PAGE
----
Top Preservation Picks for 2014

I’m not really into zombie-apocalypse style survival preparation. But I am into saving as much of our own food as possible for the winter. Why?

  • It saves us on grocery bills through winter. A LOT.
  • It’s really satisfying to eat the food you grew yourself in the middle of the winter.
  • It tastes way better. (Ever compared home canned tomatoes to store canned tomatoes come February? Hardly a comparison to talk about.)

There are certain foods I’m really excited about preserving, and others that I find either impractical for us. Things that have to stay in the fridge, for example, are rather difficult to keep long term because we just don’t have a lot of fridge space. (What we need, my friends, is a real root cellar… building project???)

We try to save every last scrap of food from the garden that we can. But the top preservation items for us this year have been… drum roll please…

top preservation picks

1) Tomatoes. Canned whole tomatoes, canned sauce, canned salsa, sun-dried tomatoes, frozen chopped green tomatoes. That’s my list for this year. My husband planted about 40 tomato plants last spring, mostly Brandywine and Amish Paste. While several of them fell prey to blight, the rest are producing a lot of scrumptiousness that should really be saved for when the snow flies.

2) Squash. For zucchini and yellow squash, I chop, grate, and freeze. Winter squash actually keeps a good long while just sitting someplace cool and dry, but you can also freeze purees or mashes (such as those from pumpkin, Turk’s turban, or acorn squash). You can safely can cubed winter squash at home, but not pureed squash (read why here– we actually canned pureed pumpkin for about 3 years before hearing that we shouldn’t, so I guess we were in the safe zone, but it turns out we were taking a risk!)

3) Cooking Greens. Cauliflower greens, broccoli greens, turnip greens, spinach, chard, etc. Collect them, wash them, blanch them, freeze them. Then they’re all ready for side dishes, casseroles, sauce, soups, eggs- you name it- they’re an easy and super nutritious add-in.

4) Broccoli & Cauliflower. Why should the greens have all the fun? I’m blanching and freezing florets as well, since in the past I bought the frozen versions on a very regularĀ  basis all year round.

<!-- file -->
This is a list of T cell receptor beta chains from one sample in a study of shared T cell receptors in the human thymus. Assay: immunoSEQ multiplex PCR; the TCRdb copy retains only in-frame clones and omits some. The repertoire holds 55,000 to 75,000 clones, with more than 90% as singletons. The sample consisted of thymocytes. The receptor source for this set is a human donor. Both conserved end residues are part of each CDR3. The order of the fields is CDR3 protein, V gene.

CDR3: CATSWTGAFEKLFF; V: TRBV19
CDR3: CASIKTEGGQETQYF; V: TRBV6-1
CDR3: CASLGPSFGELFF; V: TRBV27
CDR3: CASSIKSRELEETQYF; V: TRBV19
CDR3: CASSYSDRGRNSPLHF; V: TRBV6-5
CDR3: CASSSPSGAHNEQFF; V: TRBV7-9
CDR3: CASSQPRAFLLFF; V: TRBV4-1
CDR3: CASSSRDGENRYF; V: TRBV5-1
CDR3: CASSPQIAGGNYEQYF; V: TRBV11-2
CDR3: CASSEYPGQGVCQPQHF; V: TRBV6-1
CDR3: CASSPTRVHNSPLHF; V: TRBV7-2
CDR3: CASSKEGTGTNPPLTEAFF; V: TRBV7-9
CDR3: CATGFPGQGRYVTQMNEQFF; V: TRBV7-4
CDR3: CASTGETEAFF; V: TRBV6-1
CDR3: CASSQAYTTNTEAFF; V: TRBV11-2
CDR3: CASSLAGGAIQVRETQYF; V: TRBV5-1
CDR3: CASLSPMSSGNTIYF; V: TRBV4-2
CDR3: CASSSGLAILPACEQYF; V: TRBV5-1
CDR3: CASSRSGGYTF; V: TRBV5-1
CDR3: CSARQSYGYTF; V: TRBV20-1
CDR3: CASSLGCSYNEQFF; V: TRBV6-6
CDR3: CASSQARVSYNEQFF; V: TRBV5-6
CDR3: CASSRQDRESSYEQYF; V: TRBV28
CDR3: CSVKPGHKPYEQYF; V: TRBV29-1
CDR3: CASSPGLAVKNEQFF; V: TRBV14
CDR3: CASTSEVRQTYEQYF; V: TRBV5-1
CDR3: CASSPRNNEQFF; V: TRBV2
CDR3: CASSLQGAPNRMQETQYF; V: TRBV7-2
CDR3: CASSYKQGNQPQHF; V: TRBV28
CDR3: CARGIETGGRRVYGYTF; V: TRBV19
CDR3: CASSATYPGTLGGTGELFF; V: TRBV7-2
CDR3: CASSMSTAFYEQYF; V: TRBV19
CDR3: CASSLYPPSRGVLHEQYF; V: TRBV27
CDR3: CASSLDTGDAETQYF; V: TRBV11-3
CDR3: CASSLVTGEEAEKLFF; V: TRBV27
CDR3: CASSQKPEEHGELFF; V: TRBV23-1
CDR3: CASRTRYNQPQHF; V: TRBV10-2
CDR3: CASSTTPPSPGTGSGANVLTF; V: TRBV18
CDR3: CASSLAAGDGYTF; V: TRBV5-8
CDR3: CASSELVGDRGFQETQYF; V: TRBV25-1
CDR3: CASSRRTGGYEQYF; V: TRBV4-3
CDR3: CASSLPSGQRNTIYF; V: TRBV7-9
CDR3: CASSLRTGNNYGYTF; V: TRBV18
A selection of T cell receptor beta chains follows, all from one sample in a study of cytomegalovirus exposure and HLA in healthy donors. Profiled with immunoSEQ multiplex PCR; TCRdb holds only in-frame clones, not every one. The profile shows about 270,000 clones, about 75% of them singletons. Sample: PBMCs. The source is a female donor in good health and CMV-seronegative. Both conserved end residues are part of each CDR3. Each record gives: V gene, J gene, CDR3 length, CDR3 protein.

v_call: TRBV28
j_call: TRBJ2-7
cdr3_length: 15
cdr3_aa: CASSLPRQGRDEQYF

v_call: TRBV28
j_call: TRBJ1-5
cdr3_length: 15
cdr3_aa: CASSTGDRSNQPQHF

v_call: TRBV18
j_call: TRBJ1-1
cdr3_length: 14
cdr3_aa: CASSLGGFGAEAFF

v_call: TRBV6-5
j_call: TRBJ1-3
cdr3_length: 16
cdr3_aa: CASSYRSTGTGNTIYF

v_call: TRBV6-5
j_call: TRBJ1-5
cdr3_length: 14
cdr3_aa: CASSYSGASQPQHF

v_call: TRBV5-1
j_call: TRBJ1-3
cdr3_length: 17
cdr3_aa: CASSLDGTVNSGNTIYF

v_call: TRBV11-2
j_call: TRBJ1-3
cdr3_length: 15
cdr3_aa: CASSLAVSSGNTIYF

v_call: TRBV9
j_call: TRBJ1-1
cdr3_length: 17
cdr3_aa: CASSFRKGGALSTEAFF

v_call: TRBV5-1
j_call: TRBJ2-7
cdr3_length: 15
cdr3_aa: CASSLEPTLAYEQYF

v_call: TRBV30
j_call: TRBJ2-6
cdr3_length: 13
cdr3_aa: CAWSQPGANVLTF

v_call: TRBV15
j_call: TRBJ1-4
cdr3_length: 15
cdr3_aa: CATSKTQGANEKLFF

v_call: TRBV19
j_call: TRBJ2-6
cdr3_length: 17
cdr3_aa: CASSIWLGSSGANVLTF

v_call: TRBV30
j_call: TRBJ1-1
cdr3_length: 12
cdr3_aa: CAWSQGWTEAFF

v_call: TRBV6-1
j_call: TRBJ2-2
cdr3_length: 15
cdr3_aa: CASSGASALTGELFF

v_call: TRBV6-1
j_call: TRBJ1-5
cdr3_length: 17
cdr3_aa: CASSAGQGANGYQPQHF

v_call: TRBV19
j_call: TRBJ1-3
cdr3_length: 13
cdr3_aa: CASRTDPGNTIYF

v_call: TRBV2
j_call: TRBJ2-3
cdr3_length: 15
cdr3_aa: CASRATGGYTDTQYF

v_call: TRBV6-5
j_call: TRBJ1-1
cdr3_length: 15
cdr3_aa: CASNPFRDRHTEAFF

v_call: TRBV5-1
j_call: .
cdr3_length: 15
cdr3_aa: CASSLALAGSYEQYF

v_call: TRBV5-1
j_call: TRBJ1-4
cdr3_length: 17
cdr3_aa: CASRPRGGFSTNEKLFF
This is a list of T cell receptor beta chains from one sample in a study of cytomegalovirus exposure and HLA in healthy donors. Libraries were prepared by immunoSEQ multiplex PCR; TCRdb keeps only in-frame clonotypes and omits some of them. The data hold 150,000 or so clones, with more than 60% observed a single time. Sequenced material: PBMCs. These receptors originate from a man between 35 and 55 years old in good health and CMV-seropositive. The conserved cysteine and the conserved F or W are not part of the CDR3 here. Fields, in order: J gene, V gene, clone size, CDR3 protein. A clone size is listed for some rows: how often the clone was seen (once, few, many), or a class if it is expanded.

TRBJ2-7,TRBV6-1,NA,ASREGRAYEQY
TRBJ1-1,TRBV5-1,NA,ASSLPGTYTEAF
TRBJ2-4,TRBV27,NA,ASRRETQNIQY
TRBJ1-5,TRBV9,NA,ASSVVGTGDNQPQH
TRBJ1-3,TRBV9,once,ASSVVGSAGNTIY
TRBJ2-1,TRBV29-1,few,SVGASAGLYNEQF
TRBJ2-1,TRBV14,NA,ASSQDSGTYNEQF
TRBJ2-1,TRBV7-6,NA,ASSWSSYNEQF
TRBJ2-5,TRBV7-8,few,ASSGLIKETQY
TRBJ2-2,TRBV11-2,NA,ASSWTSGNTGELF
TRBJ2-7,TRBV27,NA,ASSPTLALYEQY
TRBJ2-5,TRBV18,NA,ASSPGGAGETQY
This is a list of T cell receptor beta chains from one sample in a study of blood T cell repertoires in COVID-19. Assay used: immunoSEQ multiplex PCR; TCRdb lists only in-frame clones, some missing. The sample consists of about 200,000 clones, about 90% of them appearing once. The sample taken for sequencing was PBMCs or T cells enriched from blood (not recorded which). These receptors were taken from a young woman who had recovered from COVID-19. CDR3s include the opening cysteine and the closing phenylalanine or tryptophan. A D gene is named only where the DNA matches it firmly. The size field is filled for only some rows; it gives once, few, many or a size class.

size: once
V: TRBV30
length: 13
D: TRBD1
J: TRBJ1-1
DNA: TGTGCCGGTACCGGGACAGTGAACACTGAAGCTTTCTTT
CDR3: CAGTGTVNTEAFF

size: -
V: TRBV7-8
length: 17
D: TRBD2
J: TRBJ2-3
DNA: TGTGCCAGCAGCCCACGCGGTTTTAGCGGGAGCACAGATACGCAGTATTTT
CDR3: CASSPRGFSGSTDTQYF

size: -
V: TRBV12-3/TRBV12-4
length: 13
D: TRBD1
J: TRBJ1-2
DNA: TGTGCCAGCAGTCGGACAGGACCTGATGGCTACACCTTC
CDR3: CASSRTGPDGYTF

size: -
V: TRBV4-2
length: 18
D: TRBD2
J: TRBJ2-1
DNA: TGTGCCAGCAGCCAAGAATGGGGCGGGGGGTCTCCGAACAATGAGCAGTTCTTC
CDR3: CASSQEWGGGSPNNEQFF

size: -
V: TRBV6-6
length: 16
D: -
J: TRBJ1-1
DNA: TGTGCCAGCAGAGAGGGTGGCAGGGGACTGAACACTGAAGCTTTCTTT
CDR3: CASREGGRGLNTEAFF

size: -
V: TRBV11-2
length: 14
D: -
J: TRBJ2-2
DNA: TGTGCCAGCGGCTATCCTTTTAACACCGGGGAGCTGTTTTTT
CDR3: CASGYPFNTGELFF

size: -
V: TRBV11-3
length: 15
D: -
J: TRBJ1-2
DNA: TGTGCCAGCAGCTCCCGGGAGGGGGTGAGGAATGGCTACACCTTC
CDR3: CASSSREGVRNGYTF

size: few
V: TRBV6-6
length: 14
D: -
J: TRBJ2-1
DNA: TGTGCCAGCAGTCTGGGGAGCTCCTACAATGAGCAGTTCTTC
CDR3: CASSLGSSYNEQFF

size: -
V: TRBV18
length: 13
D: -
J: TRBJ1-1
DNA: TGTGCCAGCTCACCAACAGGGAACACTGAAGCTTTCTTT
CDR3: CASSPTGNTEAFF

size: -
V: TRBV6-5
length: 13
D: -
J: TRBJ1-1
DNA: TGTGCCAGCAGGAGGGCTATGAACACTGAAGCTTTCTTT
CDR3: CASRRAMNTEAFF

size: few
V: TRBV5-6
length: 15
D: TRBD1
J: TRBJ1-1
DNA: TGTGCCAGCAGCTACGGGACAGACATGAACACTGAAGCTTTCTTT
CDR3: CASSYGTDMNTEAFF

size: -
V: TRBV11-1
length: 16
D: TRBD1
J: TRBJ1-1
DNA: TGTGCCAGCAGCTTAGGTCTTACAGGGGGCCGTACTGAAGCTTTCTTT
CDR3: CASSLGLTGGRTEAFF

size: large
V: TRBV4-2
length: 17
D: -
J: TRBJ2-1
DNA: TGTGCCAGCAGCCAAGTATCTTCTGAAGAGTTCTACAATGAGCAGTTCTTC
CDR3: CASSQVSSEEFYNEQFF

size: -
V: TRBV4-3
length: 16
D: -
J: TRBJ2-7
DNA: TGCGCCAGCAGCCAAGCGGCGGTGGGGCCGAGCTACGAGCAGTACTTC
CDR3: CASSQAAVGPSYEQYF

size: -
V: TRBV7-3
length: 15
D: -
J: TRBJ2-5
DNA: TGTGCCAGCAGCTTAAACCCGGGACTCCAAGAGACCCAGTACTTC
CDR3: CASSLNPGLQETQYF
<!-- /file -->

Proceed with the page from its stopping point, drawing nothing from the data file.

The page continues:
5) Berries. We live near a couple of pick-yer-own farms around here, so we turned somewhere in the neighborhood of 31 lbs of strawberries and blueberries into frozen food and home-canned jam. We also made this elderberry syrup recipe. (Thanks mom & dad, for all of your help picking and preserving those berries!)

June 2014 142

6) Apples. We have 3 old apple trees on our property that were not very well cared for before we arrived. While Tim is working on pruning them back to reasonable size, we do still get some good tart green apples. I do pick out what I am able to salvage and make apple sauce, apple butter, etc. to put away for winter. It’s more of a pain than orchard apples, for sure, but hey, they’re free!

7) Peppers. I try to pick my peppers and freeze them at different stages so we have green & red. I also add them to canning recipes (salsa, for example). I would like to try preserved roasted red peppers… has anyone else done this?

7) Fish. These aren’t home-grown, but they are fresh-caught close to home. We live just above a creek full of bass, sunnies, and trout. My hubby catches them, guts them, and we freeze them. We don’t have the right type of equipment or a lot of experience to do a really good job of this yet. However, we try to eat them fairly quickly (within a couple months), and it’s always been tasty, almost-free meat for our family.

While there are certainly other things we are working on preserving for winter (black walnuts, beets, etc.) the ones listed above have been our biggest producers and best savers so far this year. What is easiest to preserve in your area? What do you use most frequently throughout the winter?

 

 

2 thoughts on “Top Preservation Picks for 2014

  1. dac

    Even if you don’t grow them, orchards often have very good buys on quantities of peaches and plums. They also taste amazing about January when they have been canned, frozen, or made into jam.

    Reply

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